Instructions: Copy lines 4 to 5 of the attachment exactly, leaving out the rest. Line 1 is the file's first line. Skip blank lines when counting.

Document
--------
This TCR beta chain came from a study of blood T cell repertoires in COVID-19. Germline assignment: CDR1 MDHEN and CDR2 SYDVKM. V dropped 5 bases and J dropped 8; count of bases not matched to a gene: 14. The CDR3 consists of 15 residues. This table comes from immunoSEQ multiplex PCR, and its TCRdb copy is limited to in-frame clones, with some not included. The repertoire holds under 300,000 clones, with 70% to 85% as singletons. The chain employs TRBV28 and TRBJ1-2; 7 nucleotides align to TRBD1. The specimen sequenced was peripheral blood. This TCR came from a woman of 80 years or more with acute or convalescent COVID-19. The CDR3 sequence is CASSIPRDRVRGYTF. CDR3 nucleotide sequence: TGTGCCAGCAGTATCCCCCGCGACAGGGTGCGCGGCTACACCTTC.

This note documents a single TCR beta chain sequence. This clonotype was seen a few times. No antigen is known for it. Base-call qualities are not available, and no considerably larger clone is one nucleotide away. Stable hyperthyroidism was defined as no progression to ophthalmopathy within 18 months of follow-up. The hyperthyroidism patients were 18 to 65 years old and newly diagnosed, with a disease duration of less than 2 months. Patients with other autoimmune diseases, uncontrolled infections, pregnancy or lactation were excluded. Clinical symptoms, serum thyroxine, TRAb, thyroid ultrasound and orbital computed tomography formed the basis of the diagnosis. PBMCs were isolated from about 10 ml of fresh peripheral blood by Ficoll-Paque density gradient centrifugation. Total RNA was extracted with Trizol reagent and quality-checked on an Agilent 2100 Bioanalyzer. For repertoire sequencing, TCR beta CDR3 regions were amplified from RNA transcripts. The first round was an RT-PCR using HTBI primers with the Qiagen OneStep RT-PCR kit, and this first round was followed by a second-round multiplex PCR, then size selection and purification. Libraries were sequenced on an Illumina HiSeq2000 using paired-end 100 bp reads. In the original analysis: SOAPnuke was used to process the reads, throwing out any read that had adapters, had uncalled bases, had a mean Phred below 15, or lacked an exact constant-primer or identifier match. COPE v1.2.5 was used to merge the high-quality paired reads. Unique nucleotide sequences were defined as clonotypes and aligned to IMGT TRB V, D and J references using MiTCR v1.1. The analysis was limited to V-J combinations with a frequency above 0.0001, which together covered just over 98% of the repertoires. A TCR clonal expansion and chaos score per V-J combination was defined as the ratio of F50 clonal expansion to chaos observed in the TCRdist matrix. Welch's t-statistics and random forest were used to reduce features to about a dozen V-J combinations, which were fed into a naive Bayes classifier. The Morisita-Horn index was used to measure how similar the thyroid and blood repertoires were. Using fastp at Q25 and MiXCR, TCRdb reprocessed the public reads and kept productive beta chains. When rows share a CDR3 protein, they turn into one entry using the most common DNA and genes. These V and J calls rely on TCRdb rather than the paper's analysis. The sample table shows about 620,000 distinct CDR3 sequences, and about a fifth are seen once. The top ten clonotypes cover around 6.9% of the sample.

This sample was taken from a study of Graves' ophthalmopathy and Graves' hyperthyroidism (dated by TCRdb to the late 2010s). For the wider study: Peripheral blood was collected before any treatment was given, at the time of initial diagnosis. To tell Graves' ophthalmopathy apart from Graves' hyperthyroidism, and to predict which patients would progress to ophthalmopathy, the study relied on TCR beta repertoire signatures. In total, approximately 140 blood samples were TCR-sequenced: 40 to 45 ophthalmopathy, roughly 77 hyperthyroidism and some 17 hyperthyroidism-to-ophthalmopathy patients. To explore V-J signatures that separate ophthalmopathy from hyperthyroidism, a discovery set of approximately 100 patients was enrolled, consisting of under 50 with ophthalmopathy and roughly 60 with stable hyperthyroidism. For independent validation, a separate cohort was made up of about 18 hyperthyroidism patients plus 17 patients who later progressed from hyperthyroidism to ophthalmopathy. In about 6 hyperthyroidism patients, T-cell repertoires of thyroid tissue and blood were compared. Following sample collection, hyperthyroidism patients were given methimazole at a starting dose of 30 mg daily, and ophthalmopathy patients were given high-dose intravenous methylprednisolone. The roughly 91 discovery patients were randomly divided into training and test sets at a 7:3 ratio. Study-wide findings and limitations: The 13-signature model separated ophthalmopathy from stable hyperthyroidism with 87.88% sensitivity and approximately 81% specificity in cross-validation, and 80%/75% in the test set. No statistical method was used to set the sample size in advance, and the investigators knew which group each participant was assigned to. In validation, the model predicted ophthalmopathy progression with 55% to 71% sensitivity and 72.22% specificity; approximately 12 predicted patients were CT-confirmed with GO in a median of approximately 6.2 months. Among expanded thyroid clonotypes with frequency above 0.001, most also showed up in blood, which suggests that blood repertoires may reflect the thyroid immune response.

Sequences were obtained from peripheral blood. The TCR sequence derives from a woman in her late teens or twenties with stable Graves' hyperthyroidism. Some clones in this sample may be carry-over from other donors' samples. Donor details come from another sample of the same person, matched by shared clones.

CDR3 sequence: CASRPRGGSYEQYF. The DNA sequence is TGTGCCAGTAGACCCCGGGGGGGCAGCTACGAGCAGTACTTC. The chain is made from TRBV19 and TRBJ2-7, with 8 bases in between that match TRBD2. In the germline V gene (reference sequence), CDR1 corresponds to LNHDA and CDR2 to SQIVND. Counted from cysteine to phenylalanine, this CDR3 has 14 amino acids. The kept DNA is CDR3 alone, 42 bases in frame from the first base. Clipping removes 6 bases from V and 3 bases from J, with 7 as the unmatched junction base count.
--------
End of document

Sequences were obtained from peripheral blood. The TCR sequence derives from a woman in her late teens or twenties with stable Graves' hyperthyroidism. Some clones in this sample may be carry-over from other donors' samples. Donor details come from another sample of the same person, matched by shared clones.

CDR3 sequence: CASRPRGGSYEQYF. The DNA sequence is TGTGCCAGTAGACCCCGGGGGGGCAGCTACGAGCAGTACTTC. The chain is made from TRBV19 and TRBJ2-7, with 8 bases in between that match TRBD2. In the germline V gene (reference sequence), CDR1 corresponds to LNHDA and CDR2 to SQIVND. Counted from cysteine to phenylalanine, this CDR3 has 14 amino acids. The kept DNA is CDR3 alone, 42 bases in frame from the first base. Clipping removes 6 bases from V and 3 bases from J, with 7 as the unmatched junction base count.